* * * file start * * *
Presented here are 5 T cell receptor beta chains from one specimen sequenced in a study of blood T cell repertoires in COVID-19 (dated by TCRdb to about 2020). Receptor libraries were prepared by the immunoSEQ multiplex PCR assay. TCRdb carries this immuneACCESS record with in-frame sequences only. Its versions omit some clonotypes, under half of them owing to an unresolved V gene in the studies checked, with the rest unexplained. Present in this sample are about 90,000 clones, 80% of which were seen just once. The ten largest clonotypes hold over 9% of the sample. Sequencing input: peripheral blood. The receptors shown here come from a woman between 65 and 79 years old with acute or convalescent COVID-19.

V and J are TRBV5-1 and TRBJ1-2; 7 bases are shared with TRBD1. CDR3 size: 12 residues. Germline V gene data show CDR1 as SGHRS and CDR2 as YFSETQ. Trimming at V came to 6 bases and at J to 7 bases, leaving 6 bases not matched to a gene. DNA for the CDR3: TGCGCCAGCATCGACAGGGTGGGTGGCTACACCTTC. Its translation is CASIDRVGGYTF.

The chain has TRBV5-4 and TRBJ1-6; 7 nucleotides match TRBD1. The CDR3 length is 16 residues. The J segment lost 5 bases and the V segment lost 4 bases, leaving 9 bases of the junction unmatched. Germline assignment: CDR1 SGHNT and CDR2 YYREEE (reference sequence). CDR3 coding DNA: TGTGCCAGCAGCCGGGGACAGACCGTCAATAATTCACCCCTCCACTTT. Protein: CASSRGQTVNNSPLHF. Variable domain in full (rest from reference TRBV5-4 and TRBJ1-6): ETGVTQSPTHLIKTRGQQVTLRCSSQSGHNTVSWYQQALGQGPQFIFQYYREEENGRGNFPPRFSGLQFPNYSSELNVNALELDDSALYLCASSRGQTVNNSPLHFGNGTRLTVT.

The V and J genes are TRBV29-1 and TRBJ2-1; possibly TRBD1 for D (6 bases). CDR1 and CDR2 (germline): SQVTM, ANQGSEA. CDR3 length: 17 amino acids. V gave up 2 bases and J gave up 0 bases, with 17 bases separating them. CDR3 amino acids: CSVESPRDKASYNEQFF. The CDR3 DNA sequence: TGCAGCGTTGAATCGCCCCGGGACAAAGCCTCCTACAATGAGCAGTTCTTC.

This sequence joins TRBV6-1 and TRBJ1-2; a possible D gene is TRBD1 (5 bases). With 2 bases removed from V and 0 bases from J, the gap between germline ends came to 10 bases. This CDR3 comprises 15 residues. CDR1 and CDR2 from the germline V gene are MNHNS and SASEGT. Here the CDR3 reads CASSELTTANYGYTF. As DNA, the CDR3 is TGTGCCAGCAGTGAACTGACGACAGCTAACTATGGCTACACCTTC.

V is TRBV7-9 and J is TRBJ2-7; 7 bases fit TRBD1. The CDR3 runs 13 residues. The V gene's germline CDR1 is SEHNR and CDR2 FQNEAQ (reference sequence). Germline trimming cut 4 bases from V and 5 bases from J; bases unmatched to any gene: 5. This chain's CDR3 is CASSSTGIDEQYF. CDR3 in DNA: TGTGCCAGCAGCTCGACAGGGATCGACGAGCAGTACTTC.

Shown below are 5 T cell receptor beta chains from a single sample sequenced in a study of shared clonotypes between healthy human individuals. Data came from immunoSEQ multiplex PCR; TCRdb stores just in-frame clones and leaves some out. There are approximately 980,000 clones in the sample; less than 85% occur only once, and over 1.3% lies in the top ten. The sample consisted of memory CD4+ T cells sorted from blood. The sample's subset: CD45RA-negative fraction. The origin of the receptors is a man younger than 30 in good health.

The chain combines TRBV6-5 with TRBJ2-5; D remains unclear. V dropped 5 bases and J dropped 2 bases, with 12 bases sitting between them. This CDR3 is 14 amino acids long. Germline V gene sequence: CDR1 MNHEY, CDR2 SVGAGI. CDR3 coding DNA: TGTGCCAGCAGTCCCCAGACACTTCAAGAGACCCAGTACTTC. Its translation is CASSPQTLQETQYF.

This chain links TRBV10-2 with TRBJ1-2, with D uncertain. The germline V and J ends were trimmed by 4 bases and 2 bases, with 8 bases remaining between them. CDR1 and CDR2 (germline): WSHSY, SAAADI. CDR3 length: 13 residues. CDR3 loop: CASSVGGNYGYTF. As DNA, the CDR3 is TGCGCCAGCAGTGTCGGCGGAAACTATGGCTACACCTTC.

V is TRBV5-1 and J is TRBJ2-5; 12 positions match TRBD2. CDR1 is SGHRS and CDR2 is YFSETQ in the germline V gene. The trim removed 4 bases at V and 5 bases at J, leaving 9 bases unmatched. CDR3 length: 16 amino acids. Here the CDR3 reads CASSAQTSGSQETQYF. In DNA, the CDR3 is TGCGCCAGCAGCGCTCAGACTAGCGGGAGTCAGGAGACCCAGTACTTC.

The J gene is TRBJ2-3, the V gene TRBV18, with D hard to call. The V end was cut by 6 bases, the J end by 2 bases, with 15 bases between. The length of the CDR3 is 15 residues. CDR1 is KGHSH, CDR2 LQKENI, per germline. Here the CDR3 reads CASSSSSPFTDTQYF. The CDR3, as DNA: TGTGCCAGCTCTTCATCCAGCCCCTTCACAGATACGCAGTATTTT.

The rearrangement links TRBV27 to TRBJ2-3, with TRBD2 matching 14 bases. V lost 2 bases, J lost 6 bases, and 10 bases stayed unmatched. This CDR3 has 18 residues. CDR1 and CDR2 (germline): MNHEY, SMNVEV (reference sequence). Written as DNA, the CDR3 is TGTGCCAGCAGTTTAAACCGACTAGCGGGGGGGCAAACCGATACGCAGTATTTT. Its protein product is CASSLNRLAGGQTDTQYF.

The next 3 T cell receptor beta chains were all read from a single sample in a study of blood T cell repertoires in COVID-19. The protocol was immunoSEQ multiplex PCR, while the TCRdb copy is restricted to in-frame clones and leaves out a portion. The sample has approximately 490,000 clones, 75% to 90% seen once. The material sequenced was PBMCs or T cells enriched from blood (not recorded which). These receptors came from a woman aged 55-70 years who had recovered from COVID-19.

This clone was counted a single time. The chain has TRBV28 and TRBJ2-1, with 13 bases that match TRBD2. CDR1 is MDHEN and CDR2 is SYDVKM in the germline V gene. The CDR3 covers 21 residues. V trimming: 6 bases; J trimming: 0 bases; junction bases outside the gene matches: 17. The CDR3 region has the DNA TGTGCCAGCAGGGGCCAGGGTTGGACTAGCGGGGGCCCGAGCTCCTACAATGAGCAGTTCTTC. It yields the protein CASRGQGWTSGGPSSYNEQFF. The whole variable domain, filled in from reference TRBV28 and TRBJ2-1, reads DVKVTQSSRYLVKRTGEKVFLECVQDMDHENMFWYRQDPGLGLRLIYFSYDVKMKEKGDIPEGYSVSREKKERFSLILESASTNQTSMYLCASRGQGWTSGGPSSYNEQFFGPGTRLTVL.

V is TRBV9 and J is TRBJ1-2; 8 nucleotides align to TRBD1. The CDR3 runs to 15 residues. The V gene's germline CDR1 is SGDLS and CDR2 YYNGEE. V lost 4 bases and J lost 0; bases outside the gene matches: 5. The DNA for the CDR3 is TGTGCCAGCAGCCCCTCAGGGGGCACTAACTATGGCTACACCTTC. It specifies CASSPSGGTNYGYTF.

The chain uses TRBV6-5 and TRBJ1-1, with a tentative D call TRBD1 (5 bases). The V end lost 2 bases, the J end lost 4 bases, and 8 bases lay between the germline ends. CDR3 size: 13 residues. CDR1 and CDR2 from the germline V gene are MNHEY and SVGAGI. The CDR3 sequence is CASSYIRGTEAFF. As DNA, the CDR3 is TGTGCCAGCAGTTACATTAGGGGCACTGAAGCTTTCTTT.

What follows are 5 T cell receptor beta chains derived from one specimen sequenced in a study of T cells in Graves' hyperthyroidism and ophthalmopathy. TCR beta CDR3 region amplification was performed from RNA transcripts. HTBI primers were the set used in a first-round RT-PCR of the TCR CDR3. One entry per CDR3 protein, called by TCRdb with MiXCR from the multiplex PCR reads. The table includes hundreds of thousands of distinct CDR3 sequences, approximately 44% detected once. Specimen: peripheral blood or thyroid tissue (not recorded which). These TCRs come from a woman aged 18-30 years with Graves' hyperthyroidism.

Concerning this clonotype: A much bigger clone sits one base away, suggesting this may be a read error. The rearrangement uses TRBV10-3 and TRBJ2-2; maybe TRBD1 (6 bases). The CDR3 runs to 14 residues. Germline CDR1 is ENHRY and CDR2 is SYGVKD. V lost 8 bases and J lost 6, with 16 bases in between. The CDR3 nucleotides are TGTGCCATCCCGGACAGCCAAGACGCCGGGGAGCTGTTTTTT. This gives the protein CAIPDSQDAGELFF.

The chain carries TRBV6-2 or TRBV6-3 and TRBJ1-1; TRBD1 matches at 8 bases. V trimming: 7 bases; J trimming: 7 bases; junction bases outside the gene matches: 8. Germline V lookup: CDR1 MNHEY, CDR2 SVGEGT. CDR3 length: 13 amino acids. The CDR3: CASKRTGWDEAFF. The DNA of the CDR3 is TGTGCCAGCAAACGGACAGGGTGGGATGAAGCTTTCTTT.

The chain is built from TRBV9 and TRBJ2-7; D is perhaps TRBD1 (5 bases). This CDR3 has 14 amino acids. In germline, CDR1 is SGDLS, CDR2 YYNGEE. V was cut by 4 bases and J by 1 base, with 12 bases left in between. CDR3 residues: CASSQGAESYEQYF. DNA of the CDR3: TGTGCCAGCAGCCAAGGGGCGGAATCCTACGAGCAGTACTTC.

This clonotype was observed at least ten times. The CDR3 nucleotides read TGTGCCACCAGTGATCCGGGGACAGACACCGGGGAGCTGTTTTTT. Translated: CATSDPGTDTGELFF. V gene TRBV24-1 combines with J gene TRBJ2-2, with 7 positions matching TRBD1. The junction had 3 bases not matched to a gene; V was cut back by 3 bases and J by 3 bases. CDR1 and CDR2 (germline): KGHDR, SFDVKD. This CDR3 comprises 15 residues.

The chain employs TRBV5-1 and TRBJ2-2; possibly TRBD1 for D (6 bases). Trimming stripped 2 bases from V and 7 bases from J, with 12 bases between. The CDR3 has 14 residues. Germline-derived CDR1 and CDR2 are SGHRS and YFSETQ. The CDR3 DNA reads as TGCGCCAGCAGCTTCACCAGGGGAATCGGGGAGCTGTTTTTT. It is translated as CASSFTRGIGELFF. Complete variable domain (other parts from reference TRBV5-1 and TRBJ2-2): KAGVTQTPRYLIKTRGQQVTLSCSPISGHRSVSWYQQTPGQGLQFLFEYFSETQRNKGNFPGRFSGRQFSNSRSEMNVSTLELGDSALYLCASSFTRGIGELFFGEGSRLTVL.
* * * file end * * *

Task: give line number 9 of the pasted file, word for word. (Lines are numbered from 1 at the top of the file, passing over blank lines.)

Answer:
This chain links TRBV10-2 with TRBJ1-2, with D uncertain. The germline V and J ends were trimmed by 4 bases and 2 bases, with 8 bases remaining between them. CDR1 and CDR2 (germline): WSHSY, SAAADI. CDR3 length: 13 residues. CDR3 loop: CASSVGGNYGYTF. As DNA, the CDR3 is TGCGCCAGCAGTGTCGGCGGAAACTATGGCTACACCTTC.